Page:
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POETRY
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[ Also see Art Authorship Ballads Books Criticism Fancy Imagination Literature Music Philosophy Plagiarism Poets Prose Quotations Reading Romance Shakespeare Songs Style Words Writing ]

Poetry is truth dwelling in beauty.
      - Robert Gilfillan

What makes poetry? A full heart, brimful of one noble passion.
      - Johann Wolfgang von Goethe

All lyrical work must, as a whole, be perfectly intelligible, but in some particulars a little unintelligible.
      - Johann Wolfgang von Goethe,
        Maxims and Reflections

There is as much difference between good poetry and fine verses, as between the smell of a flower-garden and of a perfumer's shop.
      - Augustus William Hare

Poetry is the key to the hieroglyphics of nature.
      - A.W. Hare and J.C. Hare

All that is worth remembering of life is the poetry of it.
      - William Hazlitt (1)

The essence of poetry is will and passion.
      - William Hazlitt (1)

Lyrical poetry is much the same an every age, as the songs of the nightingales in every spring-time.
      - Heinrich Heine

To write a verse or two, is all the praise
  That I can raise.
      - George Herbert, The Church--Praise

A verse may finde him who a sermon flies,
  And turn delight into a sacrifice.
      - George Herbert,
        The Temple--The Church Porch

An artist that works in marble or colors has them all to himself and his tribe; but the man who moulds his thoughts in verse has to employ the materials vulgarized by everybody's use, and glorify them by his handling.
      - Oliver Wendell Holmes, Sr.

Poetry uses the rainbow tints for special effects, but always keeps its essential object in the purest light of truth.
      - Oliver Wendell Holmes, Sr.

For dear to gods and men is sacred song.
  Self-taught I sing; by Heaven and Heaven alone,
    The genuine seed of poesy are sown.
      - Homer ("Smyrns of Chios"), The Odyssey
         (bk. XXII, l. 382), (Pope's translation)

Verses devoid of substance, melodious trifles.
  [Lat., Versus inopes rerum, nugaeque canorae.]
      - Horace (Quintus Horatius Flaccus),
        Ars Poetica (322)

Where there are many beauties in a poem I shall not cavil at a few faults proceeding either from negligence or from the imperfection of our nature.
  [Lat., Ubi plura nitent in carmine, non ego paucis
    Offendar maculis, quas aut incuria fudit,
      Aut humana parum cavit natura.]
      - Horace (Quintus Horatius Flaccus),
        Ars Poetica (351)

Let your poem be kept nine years.
  [Lat., Nonumque prematur in annum.]
      - Horace (Quintus Horatius Flaccus),
        Ars Poetica (388)

A comic matter cannot be expressed in tragic verse.
  [Lat., Versibus exponi tragicis res comica non vult.]
      - Horace (Quintus Horatius Flaccus),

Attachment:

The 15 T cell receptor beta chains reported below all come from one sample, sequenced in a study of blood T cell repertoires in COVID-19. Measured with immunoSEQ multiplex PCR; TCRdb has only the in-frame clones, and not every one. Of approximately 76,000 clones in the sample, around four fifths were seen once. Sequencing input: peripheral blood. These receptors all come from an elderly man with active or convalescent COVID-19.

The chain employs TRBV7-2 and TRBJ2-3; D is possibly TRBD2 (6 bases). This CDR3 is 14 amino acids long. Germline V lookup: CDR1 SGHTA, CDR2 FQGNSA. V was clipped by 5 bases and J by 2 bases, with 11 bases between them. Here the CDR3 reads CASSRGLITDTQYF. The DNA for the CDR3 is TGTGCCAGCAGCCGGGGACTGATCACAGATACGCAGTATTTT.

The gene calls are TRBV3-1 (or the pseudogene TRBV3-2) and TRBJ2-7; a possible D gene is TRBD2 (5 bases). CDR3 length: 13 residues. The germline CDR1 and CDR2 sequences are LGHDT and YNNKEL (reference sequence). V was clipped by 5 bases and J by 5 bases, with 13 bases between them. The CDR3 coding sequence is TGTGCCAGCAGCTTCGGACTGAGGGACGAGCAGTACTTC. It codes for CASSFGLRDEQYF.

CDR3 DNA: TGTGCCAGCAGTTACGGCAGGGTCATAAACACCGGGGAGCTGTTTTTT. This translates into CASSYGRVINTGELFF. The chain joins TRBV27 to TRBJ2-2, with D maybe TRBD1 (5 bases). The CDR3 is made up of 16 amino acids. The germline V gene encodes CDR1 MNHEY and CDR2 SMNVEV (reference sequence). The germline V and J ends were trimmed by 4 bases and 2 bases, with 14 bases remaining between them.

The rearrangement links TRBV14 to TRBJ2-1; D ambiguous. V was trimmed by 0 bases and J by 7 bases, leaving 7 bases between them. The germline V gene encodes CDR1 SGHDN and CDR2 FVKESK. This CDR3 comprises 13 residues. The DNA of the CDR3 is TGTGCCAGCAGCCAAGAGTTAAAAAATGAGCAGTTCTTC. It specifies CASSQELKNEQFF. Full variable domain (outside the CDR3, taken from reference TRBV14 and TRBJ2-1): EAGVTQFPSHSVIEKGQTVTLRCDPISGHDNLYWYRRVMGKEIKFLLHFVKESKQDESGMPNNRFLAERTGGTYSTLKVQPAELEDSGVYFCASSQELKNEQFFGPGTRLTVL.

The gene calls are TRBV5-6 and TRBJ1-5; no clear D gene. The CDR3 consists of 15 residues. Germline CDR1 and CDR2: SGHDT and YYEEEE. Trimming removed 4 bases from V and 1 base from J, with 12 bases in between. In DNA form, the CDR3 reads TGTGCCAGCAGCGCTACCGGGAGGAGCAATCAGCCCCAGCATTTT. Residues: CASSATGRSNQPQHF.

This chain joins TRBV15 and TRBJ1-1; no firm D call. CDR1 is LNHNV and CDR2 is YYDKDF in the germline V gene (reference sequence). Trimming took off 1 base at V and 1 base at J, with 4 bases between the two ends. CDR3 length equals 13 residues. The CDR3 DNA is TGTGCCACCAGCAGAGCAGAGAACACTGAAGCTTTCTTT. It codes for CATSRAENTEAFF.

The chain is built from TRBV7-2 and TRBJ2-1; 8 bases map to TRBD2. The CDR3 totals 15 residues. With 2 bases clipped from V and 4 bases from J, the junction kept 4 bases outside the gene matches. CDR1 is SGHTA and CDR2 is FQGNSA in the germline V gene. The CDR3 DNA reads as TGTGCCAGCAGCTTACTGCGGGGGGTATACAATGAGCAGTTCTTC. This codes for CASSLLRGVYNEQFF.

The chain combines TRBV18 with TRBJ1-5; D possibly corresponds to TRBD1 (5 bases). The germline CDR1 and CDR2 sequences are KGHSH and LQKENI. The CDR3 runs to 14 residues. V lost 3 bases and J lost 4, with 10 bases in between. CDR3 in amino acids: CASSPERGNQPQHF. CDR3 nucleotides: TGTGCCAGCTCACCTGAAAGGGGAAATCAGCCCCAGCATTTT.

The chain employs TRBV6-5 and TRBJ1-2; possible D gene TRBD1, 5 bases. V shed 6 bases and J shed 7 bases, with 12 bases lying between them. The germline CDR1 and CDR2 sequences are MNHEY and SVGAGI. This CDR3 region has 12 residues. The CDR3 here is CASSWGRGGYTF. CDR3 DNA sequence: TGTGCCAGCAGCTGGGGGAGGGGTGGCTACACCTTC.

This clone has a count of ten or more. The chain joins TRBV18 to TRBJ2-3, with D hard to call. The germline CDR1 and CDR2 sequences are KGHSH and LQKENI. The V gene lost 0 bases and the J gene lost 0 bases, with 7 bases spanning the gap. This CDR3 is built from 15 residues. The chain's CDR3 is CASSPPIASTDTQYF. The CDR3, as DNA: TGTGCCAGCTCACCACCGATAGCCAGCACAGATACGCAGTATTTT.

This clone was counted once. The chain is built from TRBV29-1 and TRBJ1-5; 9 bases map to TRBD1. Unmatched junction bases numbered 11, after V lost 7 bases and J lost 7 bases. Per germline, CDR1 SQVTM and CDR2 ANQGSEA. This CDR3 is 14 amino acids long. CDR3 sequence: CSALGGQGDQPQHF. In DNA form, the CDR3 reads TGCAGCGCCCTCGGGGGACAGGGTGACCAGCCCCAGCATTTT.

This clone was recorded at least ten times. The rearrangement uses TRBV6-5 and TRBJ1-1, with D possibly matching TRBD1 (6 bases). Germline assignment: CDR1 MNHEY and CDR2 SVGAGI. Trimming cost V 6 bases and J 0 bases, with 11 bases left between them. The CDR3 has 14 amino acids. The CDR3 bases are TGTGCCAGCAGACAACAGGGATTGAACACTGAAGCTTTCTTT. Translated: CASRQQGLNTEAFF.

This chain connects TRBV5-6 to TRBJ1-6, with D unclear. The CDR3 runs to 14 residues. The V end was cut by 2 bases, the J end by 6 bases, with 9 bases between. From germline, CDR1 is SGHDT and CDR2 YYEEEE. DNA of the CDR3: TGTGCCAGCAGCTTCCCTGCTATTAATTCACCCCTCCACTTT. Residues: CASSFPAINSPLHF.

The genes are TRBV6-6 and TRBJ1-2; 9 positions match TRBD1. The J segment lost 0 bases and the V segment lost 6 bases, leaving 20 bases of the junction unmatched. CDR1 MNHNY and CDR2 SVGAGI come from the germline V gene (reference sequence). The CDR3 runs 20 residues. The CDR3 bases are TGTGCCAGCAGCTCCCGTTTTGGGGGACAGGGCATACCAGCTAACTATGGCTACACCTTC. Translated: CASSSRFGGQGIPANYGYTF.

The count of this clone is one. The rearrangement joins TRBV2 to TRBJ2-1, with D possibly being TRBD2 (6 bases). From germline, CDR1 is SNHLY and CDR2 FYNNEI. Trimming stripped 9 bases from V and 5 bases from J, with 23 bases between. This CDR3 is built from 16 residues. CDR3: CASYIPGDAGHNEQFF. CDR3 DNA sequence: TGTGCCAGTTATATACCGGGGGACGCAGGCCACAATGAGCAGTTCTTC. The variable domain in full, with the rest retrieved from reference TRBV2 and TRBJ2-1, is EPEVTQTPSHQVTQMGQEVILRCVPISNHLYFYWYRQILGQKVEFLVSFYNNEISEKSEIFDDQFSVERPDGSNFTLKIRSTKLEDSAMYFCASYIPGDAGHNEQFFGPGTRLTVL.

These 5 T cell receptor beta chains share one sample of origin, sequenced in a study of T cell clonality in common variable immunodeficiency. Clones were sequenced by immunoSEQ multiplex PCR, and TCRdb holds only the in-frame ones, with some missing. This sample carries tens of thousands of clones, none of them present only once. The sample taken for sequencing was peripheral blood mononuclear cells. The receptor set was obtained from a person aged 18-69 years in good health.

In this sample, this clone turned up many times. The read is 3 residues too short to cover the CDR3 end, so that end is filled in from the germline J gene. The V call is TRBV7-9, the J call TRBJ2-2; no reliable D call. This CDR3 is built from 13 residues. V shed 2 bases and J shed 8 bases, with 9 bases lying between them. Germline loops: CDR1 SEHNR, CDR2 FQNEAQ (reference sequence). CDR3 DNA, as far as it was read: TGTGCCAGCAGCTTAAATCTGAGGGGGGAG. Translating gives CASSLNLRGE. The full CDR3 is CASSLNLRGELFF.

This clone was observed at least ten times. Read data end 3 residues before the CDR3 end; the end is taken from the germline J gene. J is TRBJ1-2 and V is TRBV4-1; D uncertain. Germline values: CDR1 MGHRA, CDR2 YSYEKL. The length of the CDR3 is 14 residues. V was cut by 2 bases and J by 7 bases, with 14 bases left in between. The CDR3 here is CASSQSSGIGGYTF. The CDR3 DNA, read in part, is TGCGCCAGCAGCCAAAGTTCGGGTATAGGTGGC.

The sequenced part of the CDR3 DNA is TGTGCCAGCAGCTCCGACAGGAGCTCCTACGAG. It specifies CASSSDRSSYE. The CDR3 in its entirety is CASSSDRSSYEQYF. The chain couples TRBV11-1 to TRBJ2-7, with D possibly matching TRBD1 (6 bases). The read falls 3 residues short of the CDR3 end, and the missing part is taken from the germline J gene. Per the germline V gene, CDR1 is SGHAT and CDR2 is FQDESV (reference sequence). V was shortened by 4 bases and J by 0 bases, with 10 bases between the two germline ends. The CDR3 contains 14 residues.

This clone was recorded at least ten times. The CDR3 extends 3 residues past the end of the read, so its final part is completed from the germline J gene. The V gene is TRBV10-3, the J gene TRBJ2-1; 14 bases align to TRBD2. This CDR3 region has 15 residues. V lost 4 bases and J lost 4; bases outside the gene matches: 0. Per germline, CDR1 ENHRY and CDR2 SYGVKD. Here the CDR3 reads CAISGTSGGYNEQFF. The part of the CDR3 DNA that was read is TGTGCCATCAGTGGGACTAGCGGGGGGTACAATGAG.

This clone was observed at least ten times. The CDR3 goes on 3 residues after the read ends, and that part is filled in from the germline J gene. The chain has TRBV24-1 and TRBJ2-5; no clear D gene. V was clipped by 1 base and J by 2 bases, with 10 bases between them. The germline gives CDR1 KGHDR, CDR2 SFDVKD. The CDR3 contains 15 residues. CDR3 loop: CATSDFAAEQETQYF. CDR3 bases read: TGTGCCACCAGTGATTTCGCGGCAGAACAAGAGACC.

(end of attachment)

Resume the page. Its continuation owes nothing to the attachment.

Ars Poetica (89)

It is not enough that poetry is agreeable, it should also be interesting.
  [Lat., Non satis est pulchra esse poemata, dulcia sunto.]
      - Horace (Quintus Horatius Flaccus),
        Ars Poetica (99)

In the hands of genius, the driest stick becomes an Aaron's rod, and buds and blossoms out in poetry. Is he a Burns? the sight of a mountain daisy unseals the fountains of his nature, and he embalms the "bonny gem" in the beauty of his spirit. Is he a Wordsworth? at his touch all nature is instinct with feeling; the spirit of beauty springs up in the footsteps of his going, and the darkest, nakedest grave becomes a sunlit bank empurpled with blossoms of life.
      - Henry Norman Hudson

Poetry is the breath of beauty.
      - Leigh Hunt (James Henry Leigh Hunt)

Poetry is evidently a contagious complaint.
      - Washington Irving

I think that one possible definition of our modern culture is that it is one in which nine-tenths of our intellectuals can't read any poetry.
      - Randall Jarrell

To tell of disappointment and misery, to thicken the darkness of futurity, and perplex the labyrinth of uncertainty, has been always a delicious employment of the poets.
      - Samuel Johnson (a/k/a Dr. Johnson) ("The Great Cham of Literature")

Wheresoe'er I turn my view,
  All is strange, yet nothing new:
    Endless labor all along,
      Endless labor to be wrong:
        Phrase that Time has flung away;
          Uncouth words in disarray,
            Trick'd in antique ruff and bonnet,
              Ode, and elegy, and sonnet.
      - Samuel Johnson (a/k/a Dr. Johnson) ("The Great Cham of Literature"),
        Parody of the style of Thomas Warton

The essence of poetry is invention; such invention as, by producing something unexpected, surprises and delights.
      - Samuel Johnson (a/k/a Dr. Johnson) ("The Great Cham of Literature"),
        The Lives of the English Poets--Life of Waller


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